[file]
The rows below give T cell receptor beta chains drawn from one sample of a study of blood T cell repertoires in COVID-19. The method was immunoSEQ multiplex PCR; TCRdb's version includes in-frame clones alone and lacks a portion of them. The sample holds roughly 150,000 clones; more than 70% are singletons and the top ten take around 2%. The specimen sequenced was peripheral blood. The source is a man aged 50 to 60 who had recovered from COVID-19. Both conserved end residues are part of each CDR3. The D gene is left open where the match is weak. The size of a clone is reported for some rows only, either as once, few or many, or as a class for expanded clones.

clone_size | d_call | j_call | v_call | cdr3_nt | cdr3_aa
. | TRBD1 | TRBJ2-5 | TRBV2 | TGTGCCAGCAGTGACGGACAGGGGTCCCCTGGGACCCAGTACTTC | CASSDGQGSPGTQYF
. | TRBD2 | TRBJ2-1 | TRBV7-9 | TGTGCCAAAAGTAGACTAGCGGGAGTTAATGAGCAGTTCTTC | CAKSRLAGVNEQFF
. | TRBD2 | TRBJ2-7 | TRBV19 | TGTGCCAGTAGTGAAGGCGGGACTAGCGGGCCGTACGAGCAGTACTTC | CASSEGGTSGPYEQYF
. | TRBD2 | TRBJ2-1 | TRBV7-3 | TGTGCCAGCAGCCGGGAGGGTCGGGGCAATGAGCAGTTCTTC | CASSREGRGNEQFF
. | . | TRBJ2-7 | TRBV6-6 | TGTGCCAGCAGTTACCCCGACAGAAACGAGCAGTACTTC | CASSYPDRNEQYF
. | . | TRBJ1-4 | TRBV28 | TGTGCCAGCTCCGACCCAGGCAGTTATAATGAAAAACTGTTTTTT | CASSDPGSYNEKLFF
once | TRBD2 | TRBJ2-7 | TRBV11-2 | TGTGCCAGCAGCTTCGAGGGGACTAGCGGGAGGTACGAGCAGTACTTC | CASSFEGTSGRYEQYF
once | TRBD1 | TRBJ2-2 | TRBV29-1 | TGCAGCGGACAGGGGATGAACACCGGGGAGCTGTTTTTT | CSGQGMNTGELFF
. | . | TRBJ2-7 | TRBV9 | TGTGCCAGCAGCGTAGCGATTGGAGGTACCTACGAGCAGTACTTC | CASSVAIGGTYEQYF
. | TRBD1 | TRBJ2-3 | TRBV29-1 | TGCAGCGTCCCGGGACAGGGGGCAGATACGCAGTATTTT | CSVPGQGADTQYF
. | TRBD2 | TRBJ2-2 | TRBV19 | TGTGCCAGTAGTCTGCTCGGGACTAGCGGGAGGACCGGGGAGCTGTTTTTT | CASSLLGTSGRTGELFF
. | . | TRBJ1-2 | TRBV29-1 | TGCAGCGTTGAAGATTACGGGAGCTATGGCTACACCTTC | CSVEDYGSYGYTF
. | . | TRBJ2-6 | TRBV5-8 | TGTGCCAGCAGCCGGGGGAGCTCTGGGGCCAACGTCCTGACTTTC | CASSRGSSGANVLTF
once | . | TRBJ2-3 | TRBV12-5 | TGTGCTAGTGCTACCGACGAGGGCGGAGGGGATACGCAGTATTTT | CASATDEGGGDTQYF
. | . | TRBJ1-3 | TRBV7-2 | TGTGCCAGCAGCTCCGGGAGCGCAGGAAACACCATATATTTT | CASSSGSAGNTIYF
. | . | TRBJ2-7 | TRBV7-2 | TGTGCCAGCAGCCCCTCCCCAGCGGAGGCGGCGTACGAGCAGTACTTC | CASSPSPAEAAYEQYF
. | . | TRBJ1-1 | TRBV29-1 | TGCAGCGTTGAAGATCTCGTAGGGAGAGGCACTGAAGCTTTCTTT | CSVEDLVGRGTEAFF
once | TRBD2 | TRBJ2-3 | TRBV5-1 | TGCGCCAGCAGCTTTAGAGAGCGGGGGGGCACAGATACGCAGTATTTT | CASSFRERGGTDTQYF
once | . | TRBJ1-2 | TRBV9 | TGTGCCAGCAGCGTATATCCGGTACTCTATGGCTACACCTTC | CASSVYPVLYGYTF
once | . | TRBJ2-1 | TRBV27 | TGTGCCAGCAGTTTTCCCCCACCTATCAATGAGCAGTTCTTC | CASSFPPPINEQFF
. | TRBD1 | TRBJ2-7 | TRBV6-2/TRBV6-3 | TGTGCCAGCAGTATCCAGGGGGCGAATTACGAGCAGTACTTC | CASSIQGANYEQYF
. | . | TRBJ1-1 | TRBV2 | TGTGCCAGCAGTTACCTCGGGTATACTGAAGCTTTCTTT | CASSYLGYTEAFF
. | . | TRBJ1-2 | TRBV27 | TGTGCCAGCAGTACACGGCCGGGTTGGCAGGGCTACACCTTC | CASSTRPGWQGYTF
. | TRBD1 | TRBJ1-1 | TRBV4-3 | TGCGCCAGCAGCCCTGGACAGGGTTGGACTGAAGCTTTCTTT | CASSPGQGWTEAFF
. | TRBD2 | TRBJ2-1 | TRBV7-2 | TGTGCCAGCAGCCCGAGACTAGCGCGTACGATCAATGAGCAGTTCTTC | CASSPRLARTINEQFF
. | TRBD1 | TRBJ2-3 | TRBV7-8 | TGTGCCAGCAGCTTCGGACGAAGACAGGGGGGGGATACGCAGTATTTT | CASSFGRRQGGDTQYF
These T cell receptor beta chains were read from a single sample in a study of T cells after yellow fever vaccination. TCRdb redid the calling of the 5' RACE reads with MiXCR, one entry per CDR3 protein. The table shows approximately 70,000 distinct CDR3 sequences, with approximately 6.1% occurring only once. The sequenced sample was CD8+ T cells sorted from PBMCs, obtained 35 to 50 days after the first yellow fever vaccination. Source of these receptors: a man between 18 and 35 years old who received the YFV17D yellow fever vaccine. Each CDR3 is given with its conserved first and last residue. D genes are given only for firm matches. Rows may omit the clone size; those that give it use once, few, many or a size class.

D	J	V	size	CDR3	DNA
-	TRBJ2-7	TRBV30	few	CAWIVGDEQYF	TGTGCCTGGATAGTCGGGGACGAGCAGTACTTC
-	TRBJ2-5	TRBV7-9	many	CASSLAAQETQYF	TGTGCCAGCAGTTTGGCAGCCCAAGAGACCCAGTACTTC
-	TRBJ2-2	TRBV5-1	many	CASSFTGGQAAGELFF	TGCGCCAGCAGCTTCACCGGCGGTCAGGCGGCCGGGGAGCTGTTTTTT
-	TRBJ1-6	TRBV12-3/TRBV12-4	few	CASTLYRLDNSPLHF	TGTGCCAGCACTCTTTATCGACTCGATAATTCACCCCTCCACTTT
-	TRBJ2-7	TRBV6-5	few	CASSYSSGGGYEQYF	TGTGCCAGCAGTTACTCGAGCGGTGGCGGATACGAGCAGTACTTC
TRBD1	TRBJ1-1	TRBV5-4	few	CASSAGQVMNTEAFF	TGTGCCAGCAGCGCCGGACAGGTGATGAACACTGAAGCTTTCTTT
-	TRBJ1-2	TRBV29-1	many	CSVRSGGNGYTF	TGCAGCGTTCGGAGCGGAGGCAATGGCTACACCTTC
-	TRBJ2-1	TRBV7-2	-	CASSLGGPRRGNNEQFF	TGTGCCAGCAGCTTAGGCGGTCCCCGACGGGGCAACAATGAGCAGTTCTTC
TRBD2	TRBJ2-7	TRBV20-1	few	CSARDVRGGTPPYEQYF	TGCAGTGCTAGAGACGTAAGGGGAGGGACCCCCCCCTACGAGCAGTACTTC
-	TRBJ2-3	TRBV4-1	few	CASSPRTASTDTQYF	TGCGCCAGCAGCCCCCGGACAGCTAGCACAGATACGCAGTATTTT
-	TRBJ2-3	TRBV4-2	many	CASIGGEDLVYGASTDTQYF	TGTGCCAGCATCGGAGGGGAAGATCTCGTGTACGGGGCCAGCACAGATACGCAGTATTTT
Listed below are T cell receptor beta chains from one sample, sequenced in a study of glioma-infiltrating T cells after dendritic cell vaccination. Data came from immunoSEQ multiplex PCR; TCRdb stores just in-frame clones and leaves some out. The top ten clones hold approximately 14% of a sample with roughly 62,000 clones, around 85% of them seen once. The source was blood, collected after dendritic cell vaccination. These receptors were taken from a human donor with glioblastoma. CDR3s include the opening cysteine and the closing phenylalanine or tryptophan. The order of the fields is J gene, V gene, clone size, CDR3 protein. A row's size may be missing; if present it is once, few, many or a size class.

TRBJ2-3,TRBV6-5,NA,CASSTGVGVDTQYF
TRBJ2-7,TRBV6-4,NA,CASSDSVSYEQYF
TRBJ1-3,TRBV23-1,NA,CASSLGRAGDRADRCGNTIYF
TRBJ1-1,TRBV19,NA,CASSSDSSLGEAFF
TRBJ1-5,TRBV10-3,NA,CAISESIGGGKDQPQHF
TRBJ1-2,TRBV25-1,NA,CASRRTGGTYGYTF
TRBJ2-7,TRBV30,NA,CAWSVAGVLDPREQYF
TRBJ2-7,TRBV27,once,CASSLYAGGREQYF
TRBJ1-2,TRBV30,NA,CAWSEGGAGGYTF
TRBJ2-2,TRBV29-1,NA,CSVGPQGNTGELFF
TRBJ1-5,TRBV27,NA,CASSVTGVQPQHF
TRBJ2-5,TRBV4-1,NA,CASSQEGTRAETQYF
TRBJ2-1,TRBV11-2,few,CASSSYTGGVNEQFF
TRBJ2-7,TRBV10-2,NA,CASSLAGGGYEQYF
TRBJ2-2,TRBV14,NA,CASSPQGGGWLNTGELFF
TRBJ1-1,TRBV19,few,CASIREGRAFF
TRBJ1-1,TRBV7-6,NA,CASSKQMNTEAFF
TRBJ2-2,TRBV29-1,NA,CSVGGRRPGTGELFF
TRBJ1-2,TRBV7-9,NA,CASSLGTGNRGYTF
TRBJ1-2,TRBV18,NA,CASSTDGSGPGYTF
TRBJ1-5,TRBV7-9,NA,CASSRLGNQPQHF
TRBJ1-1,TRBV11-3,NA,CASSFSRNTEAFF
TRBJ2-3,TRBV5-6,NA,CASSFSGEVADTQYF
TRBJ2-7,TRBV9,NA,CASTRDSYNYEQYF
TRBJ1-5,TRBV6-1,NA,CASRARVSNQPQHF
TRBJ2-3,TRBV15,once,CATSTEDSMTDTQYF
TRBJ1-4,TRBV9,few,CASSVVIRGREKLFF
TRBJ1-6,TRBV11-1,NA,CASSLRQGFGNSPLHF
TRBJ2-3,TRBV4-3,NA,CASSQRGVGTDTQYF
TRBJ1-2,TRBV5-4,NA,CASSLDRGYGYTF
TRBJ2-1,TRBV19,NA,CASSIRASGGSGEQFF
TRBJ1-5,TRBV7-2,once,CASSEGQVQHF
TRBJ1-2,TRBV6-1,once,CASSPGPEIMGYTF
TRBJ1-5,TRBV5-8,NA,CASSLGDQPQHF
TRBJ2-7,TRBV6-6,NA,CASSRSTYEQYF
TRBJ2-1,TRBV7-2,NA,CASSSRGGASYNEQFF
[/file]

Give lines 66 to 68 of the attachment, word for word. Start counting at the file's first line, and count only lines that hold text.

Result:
TRBJ2-7,TRBV9,NA,CASTRDSYNYEQYF
TRBJ1-5,TRBV6-1,NA,CASRARVSNQPQHF
TRBJ2-3,TRBV15,once,CATSTEDSMTDTQYF